“When I resisted him, I didn’t know what he’s going to do to me”: Jewish resistance to sexualized violence in Nazi forced labour, concentration, and death camps




Van Der Meer, Kästle

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Despite the recent rise in research concerning sexualized violence in the Holocaust, virtually no studies exist concerning the ways in which those who experienced sexualized violence in Nazi camps resisted such abuse. That so little has been written about this topic means that many questions are left unanswered: Who resisted such violence? How did they do so? What factors impacted one’s ability to resist? What punishments did prisoners experience if they resisted a camp authority figure? In an attempt to answer some of these questions, this study looks at Jewish experiences of sexualized violence by Nazis in forced labour camps, concentration camps, and death camps and investigates how such violence was resisted. An analysis of survivor testimony shows that sexualized violence was resisted vigorously and in a variety of ways, the result of prisoners utilizing both their agency and luck. This study demonstrates that resistance did not always end in death; it was possible to resist sexualized violence and survive. This is critical, because in the face of genocide, survival was the ultimate act of defiance. Indeed, survivors’ own testimonies seem to suggest that those who resisted often went unpunished for resisting, even while perpetrators themselves faced consequences. Yet, even if attempts at resistance were unsuccessful or resulted in one’s death, they challenged the power structure that the camp system relied on, exemplifying the importance of individual resistance in the survival strategies of prisoners.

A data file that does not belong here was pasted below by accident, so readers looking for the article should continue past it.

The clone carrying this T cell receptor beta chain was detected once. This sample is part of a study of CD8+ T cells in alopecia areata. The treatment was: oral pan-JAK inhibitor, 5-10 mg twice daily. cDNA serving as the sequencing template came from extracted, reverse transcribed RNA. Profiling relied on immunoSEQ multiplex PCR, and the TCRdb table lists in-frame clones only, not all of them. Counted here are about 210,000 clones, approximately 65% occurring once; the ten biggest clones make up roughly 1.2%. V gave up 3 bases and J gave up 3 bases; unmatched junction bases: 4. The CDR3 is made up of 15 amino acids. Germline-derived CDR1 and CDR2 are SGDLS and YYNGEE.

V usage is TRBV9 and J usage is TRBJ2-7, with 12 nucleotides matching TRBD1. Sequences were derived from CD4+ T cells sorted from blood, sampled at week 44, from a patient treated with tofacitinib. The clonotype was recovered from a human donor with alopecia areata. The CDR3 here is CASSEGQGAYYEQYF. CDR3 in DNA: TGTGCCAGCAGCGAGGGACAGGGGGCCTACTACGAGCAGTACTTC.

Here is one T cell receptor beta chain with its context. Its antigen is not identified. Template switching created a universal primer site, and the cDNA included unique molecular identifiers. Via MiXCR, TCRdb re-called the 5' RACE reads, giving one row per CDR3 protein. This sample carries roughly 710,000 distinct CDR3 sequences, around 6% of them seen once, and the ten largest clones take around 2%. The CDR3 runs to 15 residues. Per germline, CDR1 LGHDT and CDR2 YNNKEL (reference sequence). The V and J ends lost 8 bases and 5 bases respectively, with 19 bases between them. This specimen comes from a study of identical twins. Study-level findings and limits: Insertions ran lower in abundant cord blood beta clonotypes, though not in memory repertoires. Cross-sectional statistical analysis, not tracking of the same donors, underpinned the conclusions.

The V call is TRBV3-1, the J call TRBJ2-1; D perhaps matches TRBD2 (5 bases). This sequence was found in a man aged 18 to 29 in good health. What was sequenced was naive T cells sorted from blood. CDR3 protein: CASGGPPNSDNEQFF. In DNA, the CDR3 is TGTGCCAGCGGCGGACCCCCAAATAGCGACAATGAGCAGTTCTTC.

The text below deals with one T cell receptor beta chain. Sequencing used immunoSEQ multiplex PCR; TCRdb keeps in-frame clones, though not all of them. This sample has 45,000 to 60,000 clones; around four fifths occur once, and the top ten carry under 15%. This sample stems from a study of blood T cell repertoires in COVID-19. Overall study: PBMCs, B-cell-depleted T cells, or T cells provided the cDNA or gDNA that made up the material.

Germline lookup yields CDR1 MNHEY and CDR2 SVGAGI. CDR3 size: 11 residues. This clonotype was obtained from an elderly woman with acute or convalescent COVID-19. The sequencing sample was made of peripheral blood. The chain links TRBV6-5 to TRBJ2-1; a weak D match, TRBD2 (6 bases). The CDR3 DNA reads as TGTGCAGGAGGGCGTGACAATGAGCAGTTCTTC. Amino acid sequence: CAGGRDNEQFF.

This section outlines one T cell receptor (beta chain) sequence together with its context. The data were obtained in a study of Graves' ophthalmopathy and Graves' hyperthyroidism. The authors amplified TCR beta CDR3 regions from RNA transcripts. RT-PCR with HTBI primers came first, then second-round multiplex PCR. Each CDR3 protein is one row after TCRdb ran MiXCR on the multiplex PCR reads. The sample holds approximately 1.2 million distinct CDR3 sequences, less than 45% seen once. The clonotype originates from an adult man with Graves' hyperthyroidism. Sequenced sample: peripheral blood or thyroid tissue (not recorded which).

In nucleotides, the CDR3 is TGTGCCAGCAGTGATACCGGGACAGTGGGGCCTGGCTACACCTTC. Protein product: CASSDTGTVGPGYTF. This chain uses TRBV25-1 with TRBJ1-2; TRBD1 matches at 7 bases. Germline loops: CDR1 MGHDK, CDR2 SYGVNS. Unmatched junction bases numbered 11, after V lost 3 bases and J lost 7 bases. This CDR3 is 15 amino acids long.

Holocaust, Sexualized violence, Gender, Survivor testimony